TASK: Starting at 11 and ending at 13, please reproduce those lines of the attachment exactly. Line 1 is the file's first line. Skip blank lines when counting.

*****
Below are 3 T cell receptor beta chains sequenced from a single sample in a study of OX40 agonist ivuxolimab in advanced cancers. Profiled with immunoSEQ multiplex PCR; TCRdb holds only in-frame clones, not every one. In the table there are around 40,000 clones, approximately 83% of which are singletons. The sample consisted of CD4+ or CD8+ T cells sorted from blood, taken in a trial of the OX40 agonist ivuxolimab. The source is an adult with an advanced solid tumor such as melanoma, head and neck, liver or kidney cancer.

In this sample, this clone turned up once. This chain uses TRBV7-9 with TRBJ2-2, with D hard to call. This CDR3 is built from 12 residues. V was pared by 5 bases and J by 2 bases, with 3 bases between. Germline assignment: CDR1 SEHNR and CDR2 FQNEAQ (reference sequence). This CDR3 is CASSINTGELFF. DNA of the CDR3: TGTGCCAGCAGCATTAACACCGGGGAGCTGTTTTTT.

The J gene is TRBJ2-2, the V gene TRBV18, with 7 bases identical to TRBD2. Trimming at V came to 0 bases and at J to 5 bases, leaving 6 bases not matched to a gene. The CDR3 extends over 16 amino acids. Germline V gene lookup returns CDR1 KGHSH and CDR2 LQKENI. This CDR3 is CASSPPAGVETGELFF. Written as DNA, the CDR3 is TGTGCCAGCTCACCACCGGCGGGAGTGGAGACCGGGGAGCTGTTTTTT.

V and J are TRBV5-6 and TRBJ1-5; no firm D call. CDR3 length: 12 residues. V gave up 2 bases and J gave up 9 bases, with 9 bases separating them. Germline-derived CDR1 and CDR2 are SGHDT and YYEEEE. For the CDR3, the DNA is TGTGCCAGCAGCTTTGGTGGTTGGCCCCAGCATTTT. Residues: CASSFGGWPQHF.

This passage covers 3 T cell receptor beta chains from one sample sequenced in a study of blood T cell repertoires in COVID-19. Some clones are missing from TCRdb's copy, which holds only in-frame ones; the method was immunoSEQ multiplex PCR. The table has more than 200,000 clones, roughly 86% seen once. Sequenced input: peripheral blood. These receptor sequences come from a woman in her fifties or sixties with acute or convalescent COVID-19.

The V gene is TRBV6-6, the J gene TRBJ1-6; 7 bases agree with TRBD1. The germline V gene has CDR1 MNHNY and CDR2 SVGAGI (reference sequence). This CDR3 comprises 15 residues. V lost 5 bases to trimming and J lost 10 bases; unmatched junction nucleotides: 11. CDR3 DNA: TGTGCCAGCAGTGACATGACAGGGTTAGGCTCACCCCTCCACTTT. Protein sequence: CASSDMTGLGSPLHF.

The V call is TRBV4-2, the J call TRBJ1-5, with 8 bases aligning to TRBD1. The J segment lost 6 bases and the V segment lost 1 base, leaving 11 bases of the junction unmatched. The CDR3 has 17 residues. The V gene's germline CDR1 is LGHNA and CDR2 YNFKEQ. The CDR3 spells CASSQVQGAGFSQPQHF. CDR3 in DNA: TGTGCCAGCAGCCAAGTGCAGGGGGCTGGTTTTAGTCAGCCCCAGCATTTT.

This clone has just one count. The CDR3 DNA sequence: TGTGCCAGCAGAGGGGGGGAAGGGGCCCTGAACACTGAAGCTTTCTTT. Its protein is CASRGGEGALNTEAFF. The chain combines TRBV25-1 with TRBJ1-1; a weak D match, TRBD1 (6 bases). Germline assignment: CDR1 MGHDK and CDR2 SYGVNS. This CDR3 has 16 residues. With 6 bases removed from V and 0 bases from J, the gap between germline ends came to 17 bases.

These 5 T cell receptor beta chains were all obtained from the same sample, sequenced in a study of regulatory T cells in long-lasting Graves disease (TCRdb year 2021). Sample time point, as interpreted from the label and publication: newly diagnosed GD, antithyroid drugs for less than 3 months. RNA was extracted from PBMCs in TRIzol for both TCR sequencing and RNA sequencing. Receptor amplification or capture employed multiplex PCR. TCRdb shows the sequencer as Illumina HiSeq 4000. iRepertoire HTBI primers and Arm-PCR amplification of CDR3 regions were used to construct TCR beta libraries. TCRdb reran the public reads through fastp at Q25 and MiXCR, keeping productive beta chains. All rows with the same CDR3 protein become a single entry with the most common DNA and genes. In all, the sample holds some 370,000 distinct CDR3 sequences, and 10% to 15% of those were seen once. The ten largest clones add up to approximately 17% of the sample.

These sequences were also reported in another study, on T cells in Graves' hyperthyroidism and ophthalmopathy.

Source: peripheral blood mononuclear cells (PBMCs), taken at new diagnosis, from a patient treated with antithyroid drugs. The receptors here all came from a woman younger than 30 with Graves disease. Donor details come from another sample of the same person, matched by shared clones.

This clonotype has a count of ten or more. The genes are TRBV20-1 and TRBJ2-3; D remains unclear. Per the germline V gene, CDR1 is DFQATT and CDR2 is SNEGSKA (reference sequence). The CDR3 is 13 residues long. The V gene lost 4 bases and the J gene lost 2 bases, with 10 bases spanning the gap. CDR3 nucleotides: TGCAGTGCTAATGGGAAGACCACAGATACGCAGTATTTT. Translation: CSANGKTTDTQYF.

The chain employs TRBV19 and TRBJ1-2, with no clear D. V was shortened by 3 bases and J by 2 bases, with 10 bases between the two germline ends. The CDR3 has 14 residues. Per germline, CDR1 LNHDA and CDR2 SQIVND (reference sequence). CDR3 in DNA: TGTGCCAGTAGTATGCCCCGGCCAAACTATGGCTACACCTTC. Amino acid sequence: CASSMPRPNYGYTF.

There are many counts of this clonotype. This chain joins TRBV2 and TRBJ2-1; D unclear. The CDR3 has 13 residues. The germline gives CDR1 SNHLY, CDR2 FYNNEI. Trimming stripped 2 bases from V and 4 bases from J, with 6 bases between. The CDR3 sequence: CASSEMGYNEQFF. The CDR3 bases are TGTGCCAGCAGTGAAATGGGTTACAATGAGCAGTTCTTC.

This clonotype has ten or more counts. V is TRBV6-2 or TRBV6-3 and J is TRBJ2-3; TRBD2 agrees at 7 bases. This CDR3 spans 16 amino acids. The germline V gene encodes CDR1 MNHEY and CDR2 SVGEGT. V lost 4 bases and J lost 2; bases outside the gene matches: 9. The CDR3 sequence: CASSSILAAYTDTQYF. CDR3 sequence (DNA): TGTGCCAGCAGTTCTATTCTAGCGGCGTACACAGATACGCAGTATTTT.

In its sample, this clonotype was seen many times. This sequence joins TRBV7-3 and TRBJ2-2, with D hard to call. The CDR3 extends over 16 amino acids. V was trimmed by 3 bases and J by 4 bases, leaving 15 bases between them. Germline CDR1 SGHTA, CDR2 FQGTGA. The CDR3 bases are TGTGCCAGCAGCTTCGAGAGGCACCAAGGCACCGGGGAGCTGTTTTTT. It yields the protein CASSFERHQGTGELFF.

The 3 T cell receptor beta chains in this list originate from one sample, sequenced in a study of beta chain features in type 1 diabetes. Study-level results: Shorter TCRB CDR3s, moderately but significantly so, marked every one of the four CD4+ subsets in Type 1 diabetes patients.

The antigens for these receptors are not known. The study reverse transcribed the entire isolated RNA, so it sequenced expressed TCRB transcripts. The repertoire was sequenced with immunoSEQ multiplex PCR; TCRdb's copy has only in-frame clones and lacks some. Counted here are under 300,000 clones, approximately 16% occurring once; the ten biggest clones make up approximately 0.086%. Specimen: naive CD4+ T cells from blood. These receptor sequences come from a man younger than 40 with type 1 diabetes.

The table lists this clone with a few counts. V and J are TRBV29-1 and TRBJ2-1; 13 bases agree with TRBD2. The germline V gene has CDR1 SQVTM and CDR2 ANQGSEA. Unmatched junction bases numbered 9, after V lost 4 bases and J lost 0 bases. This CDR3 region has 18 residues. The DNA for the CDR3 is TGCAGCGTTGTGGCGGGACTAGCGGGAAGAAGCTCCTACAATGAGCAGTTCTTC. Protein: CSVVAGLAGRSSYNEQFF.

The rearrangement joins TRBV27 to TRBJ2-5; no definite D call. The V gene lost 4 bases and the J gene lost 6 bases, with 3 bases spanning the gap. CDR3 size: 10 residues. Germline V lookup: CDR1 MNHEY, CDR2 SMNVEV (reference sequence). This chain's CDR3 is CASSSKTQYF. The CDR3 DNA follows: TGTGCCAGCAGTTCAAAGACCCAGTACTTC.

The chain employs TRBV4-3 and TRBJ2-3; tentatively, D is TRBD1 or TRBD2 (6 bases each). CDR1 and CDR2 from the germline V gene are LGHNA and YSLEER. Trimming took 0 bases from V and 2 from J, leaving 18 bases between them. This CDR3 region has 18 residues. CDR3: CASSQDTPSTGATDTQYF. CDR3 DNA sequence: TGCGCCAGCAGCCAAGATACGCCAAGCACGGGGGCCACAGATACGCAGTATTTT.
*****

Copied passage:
Source: peripheral blood mononuclear cells (PBMCs), taken at new diagnosis, from a patient treated with antithyroid drugs. The receptors here all came from a woman younger than 30 with Graves disease. Donor details come from another sample of the same person, matched by shared clones.

This clonotype has a count of ten or more. The genes are TRBV20-1 and TRBJ2-3; D remains unclear. Per the germline V gene, CDR1 is DFQATT and CDR2 is SNEGSKA (reference sequence). The CDR3 is 13 residues long. The V gene lost 4 bases and the J gene lost 2 bases, with 10 bases spanning the gap. CDR3 nucleotides: TGCAGTGCTAATGGGAAGACCACAGATACGCAGTATTTT. Translation: CSANGKTTDTQYF.

The chain employs TRBV19 and TRBJ1-2, with no clear D. V was shortened by 3 bases and J by 2 bases, with 10 bases between the two germline ends. The CDR3 has 14 residues. Per germline, CDR1 LNHDA and CDR2 SQIVND (reference sequence). CDR3 in DNA: TGTGCCAGTAGTATGCCCCGGCCAAACTATGGCTACACCTTC. Amino acid sequence: CASSMPRPNYGYTF.